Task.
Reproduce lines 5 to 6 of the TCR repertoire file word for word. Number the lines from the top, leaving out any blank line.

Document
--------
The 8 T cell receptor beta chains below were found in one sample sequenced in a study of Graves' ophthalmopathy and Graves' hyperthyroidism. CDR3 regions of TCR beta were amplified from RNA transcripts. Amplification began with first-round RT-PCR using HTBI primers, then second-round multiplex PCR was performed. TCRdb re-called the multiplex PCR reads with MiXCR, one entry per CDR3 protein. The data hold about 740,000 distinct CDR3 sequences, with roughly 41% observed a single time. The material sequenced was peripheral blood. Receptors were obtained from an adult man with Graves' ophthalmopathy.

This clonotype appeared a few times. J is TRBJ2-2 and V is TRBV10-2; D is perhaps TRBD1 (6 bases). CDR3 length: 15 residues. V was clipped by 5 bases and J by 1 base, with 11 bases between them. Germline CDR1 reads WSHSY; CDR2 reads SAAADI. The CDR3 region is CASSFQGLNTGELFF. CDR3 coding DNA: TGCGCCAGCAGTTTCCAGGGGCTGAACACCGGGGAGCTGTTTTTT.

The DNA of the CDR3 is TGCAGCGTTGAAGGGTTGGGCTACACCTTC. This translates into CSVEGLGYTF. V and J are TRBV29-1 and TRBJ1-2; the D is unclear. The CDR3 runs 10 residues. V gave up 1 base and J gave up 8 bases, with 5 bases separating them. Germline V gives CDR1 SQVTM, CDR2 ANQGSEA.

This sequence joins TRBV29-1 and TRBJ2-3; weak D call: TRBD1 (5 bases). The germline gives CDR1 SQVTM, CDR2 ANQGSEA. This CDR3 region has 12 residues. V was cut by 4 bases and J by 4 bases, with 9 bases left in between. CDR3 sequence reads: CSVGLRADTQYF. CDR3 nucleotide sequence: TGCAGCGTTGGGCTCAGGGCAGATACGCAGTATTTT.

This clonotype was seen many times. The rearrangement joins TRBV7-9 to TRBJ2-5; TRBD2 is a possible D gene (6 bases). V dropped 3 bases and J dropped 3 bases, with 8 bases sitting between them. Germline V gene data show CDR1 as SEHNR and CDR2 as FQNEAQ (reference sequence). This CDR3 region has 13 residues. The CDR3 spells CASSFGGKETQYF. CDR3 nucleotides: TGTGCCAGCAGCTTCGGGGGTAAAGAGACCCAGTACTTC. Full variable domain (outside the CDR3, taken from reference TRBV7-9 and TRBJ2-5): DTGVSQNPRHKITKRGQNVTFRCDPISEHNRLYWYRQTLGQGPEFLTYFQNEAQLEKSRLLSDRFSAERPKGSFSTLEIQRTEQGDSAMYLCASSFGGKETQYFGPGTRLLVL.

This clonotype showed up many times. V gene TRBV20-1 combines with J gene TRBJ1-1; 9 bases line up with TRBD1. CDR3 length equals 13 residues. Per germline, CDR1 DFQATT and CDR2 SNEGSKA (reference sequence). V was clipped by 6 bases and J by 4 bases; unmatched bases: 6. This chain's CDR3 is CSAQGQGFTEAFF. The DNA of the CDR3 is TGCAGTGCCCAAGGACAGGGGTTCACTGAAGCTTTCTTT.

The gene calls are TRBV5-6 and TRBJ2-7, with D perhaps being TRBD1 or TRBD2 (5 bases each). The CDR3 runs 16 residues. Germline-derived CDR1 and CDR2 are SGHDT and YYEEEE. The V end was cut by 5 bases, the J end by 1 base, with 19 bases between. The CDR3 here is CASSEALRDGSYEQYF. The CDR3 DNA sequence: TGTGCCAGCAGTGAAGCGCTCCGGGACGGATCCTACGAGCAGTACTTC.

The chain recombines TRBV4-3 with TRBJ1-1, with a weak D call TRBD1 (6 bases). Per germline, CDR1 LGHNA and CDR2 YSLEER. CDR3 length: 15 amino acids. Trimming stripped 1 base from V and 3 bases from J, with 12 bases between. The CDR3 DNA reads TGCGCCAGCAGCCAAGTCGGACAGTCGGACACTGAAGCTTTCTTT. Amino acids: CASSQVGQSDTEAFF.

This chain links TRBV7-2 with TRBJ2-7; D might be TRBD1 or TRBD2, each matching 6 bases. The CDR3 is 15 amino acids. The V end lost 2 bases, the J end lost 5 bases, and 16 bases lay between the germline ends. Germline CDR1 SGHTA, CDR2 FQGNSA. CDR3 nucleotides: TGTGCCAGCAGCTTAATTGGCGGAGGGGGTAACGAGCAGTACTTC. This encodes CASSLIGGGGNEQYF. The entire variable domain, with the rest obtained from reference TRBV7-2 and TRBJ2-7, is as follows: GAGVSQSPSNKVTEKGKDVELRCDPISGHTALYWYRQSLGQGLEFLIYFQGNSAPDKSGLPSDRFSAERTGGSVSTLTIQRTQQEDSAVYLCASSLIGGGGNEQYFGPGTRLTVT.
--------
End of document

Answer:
This clonotype was seen many times. The rearrangement joins TRBV7-9 to TRBJ2-5; TRBD2 is a possible D gene (6 bases). V dropped 3 bases and J dropped 3 bases, with 8 bases sitting between them. Germline V gene data show CDR1 as SEHNR and CDR2 as FQNEAQ (reference sequence). This CDR3 region has 13 residues. The CDR3 spells CASSFGGKETQYF. CDR3 nucleotides: TGTGCCAGCAGCTTCGGGGGTAAAGAGACCCAGTACTTC. Full variable domain (outside the CDR3, taken from reference TRBV7-9 and TRBJ2-5): DTGVSQNPRHKITKRGQNVTFRCDPISEHNRLYWYRQTLGQGPEFLTYFQNEAQLEKSRLLSDRFSAERPKGSFSTLEIQRTEQGDSAMYLCASSFGGKETQYFGPGTRLLVL.

This clonotype showed up many times. V gene TRBV20-1 combines with J gene TRBJ1-1; 9 bases line up with TRBD1. CDR3 length equals 13 residues. Per germline, CDR1 DFQATT and CDR2 SNEGSKA (reference sequence). V was clipped by 6 bases and J by 4 bases; unmatched bases: 6. This chain's CDR3 is CSAQGQGFTEAFF. The DNA of the CDR3 is TGCAGTGCCCAAGGACAGGGGTTCACTGAAGCTTTCTTT.